Reading: Psalm 68:1-10, 32-35
To the leader. Of David. A Psalm. A Song.
Let God rise up, let his enemies be scattered;
let those who hate him flee before him.
As smoke is driven away, so drive them away;
as wax melts before the fire,
let the wicked perish before God.
But let the righteous be joyful;
let them exult before God;
let them be jubilant with joy.
Sing to God, sing praises to his name;
lift up a song to him who rides upon the clouds—
his name is the Lord—
be exultant before him.
Father of orphans and protector of widows
is God in his holy habitation.
God gives the desolate a home to live in;
he leads out the prisoners to prosperity,
but the rebellious live in a parched land.
O God, when you went out before your people,
when you marched through the wilderness,
the earth quaked, the heavens poured down rain
at the presence of God, the God of Sinai,
at the presence of God, the God of Israel.
Rain in abundance, O God, you showered abroad;
you restored your heritage when it languished;
your flock found a dwelling in it;
in your goodness, O God, you provided for the needy.
Sing to God, O kingdoms of the earth;
sing praises to the Lord,
O rider in the heavens, the ancient heavens;
listen, he sends out his voice, his mighty voice.
Ascribe power to God,
whose majesty is over Israel;
and whose power is in the skies.
Awesome is God in his sanctuary,
the God of Israel;
he gives power and strength to his people.
Blessed be God!
Maybe you find the beginning of this Psalm as off-putting as I do. I always feel edgy when I read about God’s strength in these terms. “What about the merciful, loving God?” I ask. But I don’t think it’s that black and white.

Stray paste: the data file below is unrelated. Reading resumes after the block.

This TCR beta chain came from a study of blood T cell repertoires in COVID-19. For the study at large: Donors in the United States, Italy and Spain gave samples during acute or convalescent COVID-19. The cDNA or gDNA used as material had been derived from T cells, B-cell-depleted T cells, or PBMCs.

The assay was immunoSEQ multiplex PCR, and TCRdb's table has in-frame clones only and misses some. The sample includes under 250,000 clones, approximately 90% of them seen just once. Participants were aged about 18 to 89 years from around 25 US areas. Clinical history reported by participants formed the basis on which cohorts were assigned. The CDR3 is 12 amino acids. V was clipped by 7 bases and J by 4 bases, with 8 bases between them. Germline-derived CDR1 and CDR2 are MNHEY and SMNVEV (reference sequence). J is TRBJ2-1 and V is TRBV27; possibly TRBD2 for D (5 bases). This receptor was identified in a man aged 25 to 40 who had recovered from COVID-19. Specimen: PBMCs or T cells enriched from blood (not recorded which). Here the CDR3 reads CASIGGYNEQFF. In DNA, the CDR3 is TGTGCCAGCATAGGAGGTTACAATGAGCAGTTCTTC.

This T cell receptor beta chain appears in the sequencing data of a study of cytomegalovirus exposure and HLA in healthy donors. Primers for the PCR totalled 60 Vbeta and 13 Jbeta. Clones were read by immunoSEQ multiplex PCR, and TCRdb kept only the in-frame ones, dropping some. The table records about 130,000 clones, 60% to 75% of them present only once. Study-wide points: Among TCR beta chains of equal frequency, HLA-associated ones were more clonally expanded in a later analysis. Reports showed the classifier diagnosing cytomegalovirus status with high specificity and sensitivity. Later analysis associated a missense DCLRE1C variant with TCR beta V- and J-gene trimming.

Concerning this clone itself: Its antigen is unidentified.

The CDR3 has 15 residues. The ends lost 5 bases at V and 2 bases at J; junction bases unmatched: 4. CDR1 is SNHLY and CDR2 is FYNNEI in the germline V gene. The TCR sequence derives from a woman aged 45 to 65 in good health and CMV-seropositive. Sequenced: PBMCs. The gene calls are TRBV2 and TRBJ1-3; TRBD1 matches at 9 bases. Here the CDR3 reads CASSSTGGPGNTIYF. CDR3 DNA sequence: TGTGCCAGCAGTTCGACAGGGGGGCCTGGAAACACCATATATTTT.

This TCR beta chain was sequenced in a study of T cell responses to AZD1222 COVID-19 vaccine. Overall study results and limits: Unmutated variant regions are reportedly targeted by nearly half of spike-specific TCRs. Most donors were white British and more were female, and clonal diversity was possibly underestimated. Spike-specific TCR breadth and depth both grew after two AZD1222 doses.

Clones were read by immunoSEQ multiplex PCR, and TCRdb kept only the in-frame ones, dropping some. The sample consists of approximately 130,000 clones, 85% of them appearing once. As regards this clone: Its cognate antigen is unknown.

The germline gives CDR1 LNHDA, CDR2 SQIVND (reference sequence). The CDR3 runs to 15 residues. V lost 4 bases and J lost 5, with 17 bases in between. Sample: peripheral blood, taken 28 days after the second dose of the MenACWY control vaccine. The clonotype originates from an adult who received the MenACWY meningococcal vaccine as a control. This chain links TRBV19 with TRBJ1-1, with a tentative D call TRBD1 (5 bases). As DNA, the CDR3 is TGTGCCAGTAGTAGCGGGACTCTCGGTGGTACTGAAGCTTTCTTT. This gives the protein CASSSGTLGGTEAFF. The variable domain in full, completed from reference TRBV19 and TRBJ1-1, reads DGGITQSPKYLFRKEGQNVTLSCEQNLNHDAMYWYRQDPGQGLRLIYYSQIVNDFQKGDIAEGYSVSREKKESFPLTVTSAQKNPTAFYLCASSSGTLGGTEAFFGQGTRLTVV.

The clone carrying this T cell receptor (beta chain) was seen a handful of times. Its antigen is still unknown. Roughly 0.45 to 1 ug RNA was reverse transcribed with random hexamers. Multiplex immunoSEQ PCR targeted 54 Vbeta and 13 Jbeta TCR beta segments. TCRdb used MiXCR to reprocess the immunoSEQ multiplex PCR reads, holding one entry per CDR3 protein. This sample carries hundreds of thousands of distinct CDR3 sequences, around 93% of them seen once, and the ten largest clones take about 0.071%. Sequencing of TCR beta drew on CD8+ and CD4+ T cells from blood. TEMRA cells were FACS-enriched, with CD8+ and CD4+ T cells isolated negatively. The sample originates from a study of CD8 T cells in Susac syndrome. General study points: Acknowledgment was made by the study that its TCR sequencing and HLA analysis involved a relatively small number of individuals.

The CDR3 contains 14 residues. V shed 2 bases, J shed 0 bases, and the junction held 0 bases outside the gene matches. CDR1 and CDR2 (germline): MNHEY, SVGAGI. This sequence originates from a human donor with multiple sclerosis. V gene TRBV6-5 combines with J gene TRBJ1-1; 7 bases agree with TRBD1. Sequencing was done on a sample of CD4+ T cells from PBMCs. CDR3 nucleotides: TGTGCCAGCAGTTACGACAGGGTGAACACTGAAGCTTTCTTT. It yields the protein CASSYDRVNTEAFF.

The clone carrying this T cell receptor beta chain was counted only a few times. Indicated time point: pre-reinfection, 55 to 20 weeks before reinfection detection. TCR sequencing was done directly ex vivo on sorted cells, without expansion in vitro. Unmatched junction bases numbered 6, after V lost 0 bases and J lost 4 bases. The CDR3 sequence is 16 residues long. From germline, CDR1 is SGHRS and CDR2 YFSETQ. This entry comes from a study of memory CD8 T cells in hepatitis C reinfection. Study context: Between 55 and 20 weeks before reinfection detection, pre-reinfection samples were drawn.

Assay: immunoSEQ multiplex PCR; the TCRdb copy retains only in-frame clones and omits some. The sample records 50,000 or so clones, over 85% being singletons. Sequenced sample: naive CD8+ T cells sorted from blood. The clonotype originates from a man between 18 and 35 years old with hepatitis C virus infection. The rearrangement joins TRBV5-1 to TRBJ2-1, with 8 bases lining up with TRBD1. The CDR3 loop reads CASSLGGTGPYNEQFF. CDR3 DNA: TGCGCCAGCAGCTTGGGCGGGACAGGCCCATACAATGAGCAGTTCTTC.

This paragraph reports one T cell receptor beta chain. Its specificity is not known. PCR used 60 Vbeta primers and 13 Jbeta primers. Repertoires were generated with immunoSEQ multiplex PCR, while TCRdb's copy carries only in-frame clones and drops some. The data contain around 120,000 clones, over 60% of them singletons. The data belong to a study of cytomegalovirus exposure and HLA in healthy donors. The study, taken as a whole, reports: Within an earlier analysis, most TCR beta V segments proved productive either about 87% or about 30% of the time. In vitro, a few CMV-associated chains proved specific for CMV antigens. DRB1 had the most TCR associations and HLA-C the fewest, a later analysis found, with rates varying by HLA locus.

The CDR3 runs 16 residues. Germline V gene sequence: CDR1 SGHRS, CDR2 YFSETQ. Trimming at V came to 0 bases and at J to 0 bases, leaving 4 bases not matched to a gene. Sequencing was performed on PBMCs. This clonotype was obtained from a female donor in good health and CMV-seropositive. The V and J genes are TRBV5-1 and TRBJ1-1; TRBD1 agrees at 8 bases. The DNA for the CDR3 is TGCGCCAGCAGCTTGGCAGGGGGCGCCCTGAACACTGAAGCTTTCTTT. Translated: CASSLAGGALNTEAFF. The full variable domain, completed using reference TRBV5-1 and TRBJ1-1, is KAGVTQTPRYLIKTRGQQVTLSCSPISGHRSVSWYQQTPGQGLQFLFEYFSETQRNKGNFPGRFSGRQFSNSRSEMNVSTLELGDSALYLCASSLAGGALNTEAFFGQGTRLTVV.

At least in the opening of Psalm 68, the psalmist is more wishing terrible acts on the wicked, not pointing out that God does this (although many other Psalms boldly claim that God does punish harshly), but the imagery of God sending the rebellious to a parched land like melted wax is there. We can’t escape it.
But then the tone shifts. Although the psalmist still portrays God as powerful and mighty, there’s a new dimension; God is abundant, restorative, and protective. What we’re left with is a nuanced depiction of God that we can’t fit tidily into a box. And isn’t that just so God?
Even with divine inspiration and revelation, we’ll always be grasping at who God is, trying to slap our labels on so we can get a better understanding of our creator. I imagine even when I’m in the throng rejoicing around the throne, I still won’t get it. We talk a lot about God being love. God being creator. God being [fill in the blank]. But how often do we claim that God is mystery? There’s no box for God, and mystery will always make us feel a little edgy or uncomfortable. So instead of asking, “What about the merciful, loving God?” maybe I can allow some space for God’s mystery.
Mysterious God, sometimes you reveal yourself to us and sometimes you don’t. We thank you for your greatest revelation, your son Jesus Christ, who showed us in the most intimate way your great power and love. When we demand answers, give us patience. When we oversimplify, confuse us more. When we hunt for meaning, remind us of your mystery.